Three times a charm, right?
Going into this race, I had far too much adrenaline rushing though me. For the entire week leading up to it I was jittery and could hardly sleep. I always feel so undertrained, so amateur. I run with a stroller and barely hit forty miles in a week.
And I have other aspirations. This month I tried to start my schooling, and it didn’t end well. I lasted two days with Ezekiel hanging on to me as I tried to do my homework. It didn’t help that I was incredibly sick that week and lost five pounds. With no energy and no way to do my work, I gave up. The only attention Ezekiel was receiving was negative, get off my lap, let go of my pencil, give me my book, don’t do that, don’t do that, don’t do that…
There is always next semester, and my son needs me as he grows, far more than I need to start my career. We have Nate, after all, and I have a job, and I have my art.
Back to the race:
The only test run I did was a short four-mile loop with a big hill. With the last two miles clocking in at a 5:15min/mile pace, I felt buoyed for the race.
Then Thursday hit, and I was called up for a phone interview. Since the reigning champions weren’t attending this year, I was the next “obvious winner”, as the writer put it. Cue jitters x3.
(last year’s run)
The day of the race, Nate and I bundled up and headed to the start. It was pretty cold out and I was reluctant to strip down to my shorts, but when the time came, I stood shivering at the starting line in the 6min/mile corral. I tried to find Nate, but apparently he was stuck in the bathroom line for nearly ten minutes. We had time for a quick high-five before the gun went off.
The first mile went by quickly. I felt strong and ran it in 5:29. There were four guys ahead of me at the time. I ended up passing one and then he came back to pass me at mile 7. Ah, well.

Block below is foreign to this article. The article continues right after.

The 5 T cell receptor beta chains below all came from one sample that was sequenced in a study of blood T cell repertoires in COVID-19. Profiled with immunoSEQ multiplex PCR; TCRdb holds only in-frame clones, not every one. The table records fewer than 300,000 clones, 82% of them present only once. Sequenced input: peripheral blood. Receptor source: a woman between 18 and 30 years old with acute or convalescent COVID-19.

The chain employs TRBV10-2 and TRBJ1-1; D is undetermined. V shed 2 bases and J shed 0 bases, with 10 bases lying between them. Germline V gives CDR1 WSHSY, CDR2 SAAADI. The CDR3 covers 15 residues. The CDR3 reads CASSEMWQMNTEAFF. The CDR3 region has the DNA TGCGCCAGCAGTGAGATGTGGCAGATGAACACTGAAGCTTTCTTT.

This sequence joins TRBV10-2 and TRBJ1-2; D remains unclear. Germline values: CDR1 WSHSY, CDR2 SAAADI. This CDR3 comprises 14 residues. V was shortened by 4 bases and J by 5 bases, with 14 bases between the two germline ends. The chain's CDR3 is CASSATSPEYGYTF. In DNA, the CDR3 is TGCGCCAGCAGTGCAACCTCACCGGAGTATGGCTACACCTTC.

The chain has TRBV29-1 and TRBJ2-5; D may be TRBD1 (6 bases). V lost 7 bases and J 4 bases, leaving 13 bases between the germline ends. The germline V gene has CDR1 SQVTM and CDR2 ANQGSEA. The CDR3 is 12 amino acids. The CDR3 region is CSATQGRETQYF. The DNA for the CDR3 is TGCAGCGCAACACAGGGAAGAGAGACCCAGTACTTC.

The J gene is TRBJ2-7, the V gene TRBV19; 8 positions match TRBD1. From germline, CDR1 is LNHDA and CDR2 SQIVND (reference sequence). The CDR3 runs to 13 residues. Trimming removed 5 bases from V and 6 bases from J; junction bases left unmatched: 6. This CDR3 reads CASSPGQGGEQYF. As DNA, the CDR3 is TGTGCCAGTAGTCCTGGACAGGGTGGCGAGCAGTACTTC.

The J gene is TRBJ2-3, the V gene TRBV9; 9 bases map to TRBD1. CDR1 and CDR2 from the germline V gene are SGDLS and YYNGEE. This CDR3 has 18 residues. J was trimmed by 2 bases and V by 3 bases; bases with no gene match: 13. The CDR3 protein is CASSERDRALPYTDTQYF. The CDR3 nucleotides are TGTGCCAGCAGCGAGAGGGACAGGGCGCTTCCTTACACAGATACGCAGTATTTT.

The cyclist eventually found me. He had been leading the wrong woman for the first two miles. I kinda wish he had stayed with her because he was rather distracting. He would yell to me the mile times and, while I had felt strong in the first half, once we started back and ran into the crowds behind us, his incessant bell-ringing was a needle in my brain. I lost focus and slowed down from 5:35 miles to 5:55 miles.
I would start to gain momentum and then we would hit a group of onlookers and there that bell would go again. Maybe I somewhat blame the guy, but I also need to learn how to focus better. As a lone runner, I’m not used to loud noises or people talking to me when I’m trying to focus.
My body felt strong, and when I felt it tiring I would pull myself up a little taller and would feel a little lighter. It was fun to watch the people go by as they headed to the halfway point. There were two guys dressed up as Minions, a guy in a suit, my husband passing people right and left. When the last of the runners went by, I focused on the road ahead and when I turned the final corner, I came in smiling and confident in the race I had run.
I didn’t know my final time for about 20 minutes after the fact. People were shaking my hand, telling me to wait around for interviews. I sounded like a complete airhead during all of them, but I had never talked into a camera like that before. I had to tear away in order to catch my husband racing in to the finish, beating his previous time by 2 minutes.
With a final time of 57:57 in a 10 mile race, I’m feeling pretty good. I hold the new record for my age group in women’s, and was less than a minute off the actual course record set by Marci Klimek (an Olympic trials qualifier). Next up: the Eugene half-marathon in ten days.
Also, sorry for the screenshots.